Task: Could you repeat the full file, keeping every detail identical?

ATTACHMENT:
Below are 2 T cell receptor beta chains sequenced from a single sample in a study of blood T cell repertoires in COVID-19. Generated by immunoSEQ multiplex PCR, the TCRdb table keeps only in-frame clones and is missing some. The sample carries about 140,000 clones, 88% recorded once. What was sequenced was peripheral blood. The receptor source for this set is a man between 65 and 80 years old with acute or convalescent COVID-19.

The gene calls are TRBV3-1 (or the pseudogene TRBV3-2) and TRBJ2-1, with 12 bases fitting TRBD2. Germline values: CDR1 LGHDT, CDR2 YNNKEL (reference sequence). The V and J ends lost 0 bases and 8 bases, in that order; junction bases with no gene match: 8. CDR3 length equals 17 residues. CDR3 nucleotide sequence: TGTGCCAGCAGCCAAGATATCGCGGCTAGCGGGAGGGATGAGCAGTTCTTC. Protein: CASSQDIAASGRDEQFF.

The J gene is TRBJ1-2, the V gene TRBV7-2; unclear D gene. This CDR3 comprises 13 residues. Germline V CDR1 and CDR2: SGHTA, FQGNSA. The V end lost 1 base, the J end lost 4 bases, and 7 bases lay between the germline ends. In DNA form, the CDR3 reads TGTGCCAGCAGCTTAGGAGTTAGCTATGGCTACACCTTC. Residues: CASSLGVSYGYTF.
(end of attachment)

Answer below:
Below are 2 T cell receptor beta chains sequenced from a single sample in a study of blood T cell repertoires in COVID-19. Generated by immunoSEQ multiplex PCR, the TCRdb table keeps only in-frame clones and is missing some. The sample carries about 140,000 clones, 88% recorded once. What was sequenced was peripheral blood. The receptor source for this set is a man between 65 and 80 years old with acute or convalescent COVID-19.

The gene calls are TRBV3-1 (or the pseudogene TRBV3-2) and TRBJ2-1, with 12 bases fitting TRBD2. Germline values: CDR1 LGHDT, CDR2 YNNKEL (reference sequence). The V and J ends lost 0 bases and 8 bases, in that order; junction bases with no gene match: 8. CDR3 length equals 17 residues. CDR3 nucleotide sequence: TGTGCCAGCAGCCAAGATATCGCGGCTAGCGGGAGGGATGAGCAGTTCTTC. Protein: CASSQDIAASGRDEQFF.

The J gene is TRBJ1-2, the V gene TRBV7-2; unclear D gene. This CDR3 comprises 13 residues. Germline V CDR1 and CDR2: SGHTA, FQGNSA. The V end lost 1 base, the J end lost 4 bases, and 7 bases lay between the germline ends. In DNA form, the CDR3 reads TGTGCCAGCAGCTTAGGAGTTAGCTATGGCTACACCTTC. Residues: CASSLGVSYGYTF.